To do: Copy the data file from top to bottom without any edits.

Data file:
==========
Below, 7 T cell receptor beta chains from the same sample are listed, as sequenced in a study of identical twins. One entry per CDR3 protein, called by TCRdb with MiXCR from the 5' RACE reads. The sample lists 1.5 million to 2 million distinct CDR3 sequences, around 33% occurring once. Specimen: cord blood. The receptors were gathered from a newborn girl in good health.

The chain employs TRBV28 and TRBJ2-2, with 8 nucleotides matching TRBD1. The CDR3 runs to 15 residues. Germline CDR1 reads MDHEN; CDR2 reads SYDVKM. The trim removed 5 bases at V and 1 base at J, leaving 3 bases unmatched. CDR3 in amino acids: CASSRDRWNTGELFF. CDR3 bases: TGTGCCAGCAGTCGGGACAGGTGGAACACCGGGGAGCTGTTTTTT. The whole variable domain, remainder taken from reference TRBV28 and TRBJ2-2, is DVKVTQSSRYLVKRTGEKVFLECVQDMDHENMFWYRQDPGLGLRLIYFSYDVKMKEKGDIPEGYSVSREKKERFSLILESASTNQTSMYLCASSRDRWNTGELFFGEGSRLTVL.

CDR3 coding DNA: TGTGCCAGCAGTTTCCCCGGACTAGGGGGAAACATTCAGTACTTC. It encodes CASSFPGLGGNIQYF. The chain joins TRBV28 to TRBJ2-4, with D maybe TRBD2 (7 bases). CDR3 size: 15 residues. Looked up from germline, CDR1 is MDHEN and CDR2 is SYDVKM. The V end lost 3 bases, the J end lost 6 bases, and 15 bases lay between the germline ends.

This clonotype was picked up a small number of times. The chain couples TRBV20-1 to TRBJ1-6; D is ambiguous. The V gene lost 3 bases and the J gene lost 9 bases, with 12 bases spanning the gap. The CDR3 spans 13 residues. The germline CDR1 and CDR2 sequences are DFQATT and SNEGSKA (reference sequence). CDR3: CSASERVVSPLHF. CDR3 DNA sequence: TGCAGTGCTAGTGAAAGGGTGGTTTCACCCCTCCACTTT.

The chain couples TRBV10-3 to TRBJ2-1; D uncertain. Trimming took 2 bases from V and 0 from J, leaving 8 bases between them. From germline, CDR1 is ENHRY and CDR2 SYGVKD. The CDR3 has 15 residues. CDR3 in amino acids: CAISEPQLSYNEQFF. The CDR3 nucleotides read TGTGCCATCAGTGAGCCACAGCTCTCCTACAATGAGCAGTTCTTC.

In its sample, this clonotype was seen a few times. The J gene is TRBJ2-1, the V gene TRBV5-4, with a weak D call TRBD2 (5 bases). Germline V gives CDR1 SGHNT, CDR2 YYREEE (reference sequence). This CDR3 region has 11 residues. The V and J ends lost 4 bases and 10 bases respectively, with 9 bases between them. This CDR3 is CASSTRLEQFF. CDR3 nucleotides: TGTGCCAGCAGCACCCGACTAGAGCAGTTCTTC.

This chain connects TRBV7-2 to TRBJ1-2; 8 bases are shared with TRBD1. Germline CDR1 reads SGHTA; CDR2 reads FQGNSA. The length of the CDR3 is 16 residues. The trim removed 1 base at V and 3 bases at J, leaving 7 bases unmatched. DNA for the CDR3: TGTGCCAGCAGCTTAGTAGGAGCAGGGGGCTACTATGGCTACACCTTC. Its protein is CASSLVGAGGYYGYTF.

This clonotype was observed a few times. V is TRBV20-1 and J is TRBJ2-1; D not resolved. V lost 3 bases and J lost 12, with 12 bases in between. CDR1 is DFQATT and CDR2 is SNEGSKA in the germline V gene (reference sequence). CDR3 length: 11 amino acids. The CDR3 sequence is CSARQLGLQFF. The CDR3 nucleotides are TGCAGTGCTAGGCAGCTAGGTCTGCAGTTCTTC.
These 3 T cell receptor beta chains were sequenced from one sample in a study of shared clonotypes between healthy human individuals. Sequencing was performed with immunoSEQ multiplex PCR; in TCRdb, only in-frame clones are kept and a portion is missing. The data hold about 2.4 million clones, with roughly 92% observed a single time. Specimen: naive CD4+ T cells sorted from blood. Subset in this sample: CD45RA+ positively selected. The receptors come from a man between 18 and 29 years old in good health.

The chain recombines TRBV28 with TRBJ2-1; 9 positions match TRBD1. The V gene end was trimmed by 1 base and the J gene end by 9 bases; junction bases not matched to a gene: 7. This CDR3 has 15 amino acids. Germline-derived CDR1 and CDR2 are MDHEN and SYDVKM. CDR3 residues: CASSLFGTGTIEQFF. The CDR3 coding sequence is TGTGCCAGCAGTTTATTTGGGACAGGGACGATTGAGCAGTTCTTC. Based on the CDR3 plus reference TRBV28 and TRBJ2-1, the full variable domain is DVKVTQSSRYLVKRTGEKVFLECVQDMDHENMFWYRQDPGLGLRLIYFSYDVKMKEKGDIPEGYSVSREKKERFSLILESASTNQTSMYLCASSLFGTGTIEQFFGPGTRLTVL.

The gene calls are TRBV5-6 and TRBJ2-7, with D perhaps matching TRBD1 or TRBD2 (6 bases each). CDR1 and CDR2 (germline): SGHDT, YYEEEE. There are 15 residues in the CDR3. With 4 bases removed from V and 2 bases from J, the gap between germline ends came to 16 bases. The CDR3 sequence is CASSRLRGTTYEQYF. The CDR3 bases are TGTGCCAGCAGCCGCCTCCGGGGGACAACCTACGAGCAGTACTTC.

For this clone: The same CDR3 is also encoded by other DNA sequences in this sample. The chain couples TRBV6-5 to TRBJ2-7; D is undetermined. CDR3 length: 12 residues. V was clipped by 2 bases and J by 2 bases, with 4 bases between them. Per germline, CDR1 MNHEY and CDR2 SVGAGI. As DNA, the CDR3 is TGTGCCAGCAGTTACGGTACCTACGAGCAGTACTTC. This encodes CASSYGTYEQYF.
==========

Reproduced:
Below, 7 T cell receptor beta chains from the same sample are listed, as sequenced in a study of identical twins. One entry per CDR3 protein, called by TCRdb with MiXCR from the 5' RACE reads. The sample lists 1.5 million to 2 million distinct CDR3 sequences, around 33% occurring once. Specimen: cord blood. The receptors were gathered from a newborn girl in good health.

The chain employs TRBV28 and TRBJ2-2, with 8 nucleotides matching TRBD1. The CDR3 runs to 15 residues. Germline CDR1 reads MDHEN; CDR2 reads SYDVKM. The trim removed 5 bases at V and 1 base at J, leaving 3 bases unmatched. CDR3 in amino acids: CASSRDRWNTGELFF. CDR3 bases: TGTGCCAGCAGTCGGGACAGGTGGAACACCGGGGAGCTGTTTTTT. The whole variable domain, remainder taken from reference TRBV28 and TRBJ2-2, is DVKVTQSSRYLVKRTGEKVFLECVQDMDHENMFWYRQDPGLGLRLIYFSYDVKMKEKGDIPEGYSVSREKKERFSLILESASTNQTSMYLCASSRDRWNTGELFFGEGSRLTVL.

CDR3 coding DNA: TGTGCCAGCAGTTTCCCCGGACTAGGGGGAAACATTCAGTACTTC. It encodes CASSFPGLGGNIQYF. The chain joins TRBV28 to TRBJ2-4, with D maybe TRBD2 (7 bases). CDR3 size: 15 residues. Looked up from germline, CDR1 is MDHEN and CDR2 is SYDVKM. The V end lost 3 bases, the J end lost 6 bases, and 15 bases lay between the germline ends.

This clonotype was picked up a small number of times. The chain couples TRBV20-1 to TRBJ1-6; D is ambiguous. The V gene lost 3 bases and the J gene lost 9 bases, with 12 bases spanning the gap. The CDR3 spans 13 residues. The germline CDR1 and CDR2 sequences are DFQATT and SNEGSKA (reference sequence). CDR3: CSASERVVSPLHF. CDR3 DNA sequence: TGCAGTGCTAGTGAAAGGGTGGTTTCACCCCTCCACTTT.

The chain couples TRBV10-3 to TRBJ2-1; D uncertain. Trimming took 2 bases from V and 0 from J, leaving 8 bases between them. From germline, CDR1 is ENHRY and CDR2 SYGVKD. The CDR3 has 15 residues. CDR3 in amino acids: CAISEPQLSYNEQFF. The CDR3 nucleotides read TGTGCCATCAGTGAGCCACAGCTCTCCTACAATGAGCAGTTCTTC.

In its sample, this clonotype was seen a few times. The J gene is TRBJ2-1, the V gene TRBV5-4, with a weak D call TRBD2 (5 bases). Germline V gives CDR1 SGHNT, CDR2 YYREEE (reference sequence). This CDR3 region has 11 residues. The V and J ends lost 4 bases and 10 bases respectively, with 9 bases between them. This CDR3 is CASSTRLEQFF. CDR3 nucleotides: TGTGCCAGCAGCACCCGACTAGAGCAGTTCTTC.

This chain connects TRBV7-2 to TRBJ1-2; 8 bases are shared with TRBD1. Germline CDR1 reads SGHTA; CDR2 reads FQGNSA. The length of the CDR3 is 16 residues. The trim removed 1 base at V and 3 bases at J, leaving 7 bases unmatched. DNA for the CDR3: TGTGCCAGCAGCTTAGTAGGAGCAGGGGGCTACTATGGCTACACCTTC. Its protein is CASSLVGAGGYYGYTF.

This clonotype was observed a few times. V is TRBV20-1 and J is TRBJ2-1; D not resolved. V lost 3 bases and J lost 12, with 12 bases in between. CDR1 is DFQATT and CDR2 is SNEGSKA in the germline V gene (reference sequence). CDR3 length: 11 amino acids. The CDR3 sequence is CSARQLGLQFF. The CDR3 nucleotides are TGCAGTGCTAGGCAGCTAGGTCTGCAGTTCTTC.
These 3 T cell receptor beta chains were sequenced from one sample in a study of shared clonotypes between healthy human individuals. Sequencing was performed with immunoSEQ multiplex PCR; in TCRdb, only in-frame clones are kept and a portion is missing. The data hold about 2.4 million clones, with roughly 92% observed a single time. Specimen: naive CD4+ T cells sorted from blood. Subset in this sample: CD45RA+ positively selected. The receptors come from a man between 18 and 29 years old in good health.

The chain recombines TRBV28 with TRBJ2-1; 9 positions match TRBD1. The V gene end was trimmed by 1 base and the J gene end by 9 bases; junction bases not matched to a gene: 7. This CDR3 has 15 amino acids. Germline-derived CDR1 and CDR2 are MDHEN and SYDVKM. CDR3 residues: CASSLFGTGTIEQFF. The CDR3 coding sequence is TGTGCCAGCAGTTTATTTGGGACAGGGACGATTGAGCAGTTCTTC. Based on the CDR3 plus reference TRBV28 and TRBJ2-1, the full variable domain is DVKVTQSSRYLVKRTGEKVFLECVQDMDHENMFWYRQDPGLGLRLIYFSYDVKMKEKGDIPEGYSVSREKKERFSLILESASTNQTSMYLCASSLFGTGTIEQFFGPGTRLTVL.

The gene calls are TRBV5-6 and TRBJ2-7, with D perhaps matching TRBD1 or TRBD2 (6 bases each). CDR1 and CDR2 (germline): SGHDT, YYEEEE. There are 15 residues in the CDR3. With 4 bases removed from V and 2 bases from J, the gap between germline ends came to 16 bases. The CDR3 sequence is CASSRLRGTTYEQYF. The CDR3 bases are TGTGCCAGCAGCCGCCTCCGGGGGACAACCTACGAGCAGTACTTC.

For this clone: The same CDR3 is also encoded by other DNA sequences in this sample. The chain couples TRBV6-5 to TRBJ2-7; D is undetermined. CDR3 length: 12 residues. V was clipped by 2 bases and J by 2 bases, with 4 bases between them. Per germline, CDR1 MNHEY and CDR2 SVGAGI. As DNA, the CDR3 is TGTGCCAGCAGTTACGGTACCTACGAGCAGTACTTC. This encodes CASSYGTYEQYF.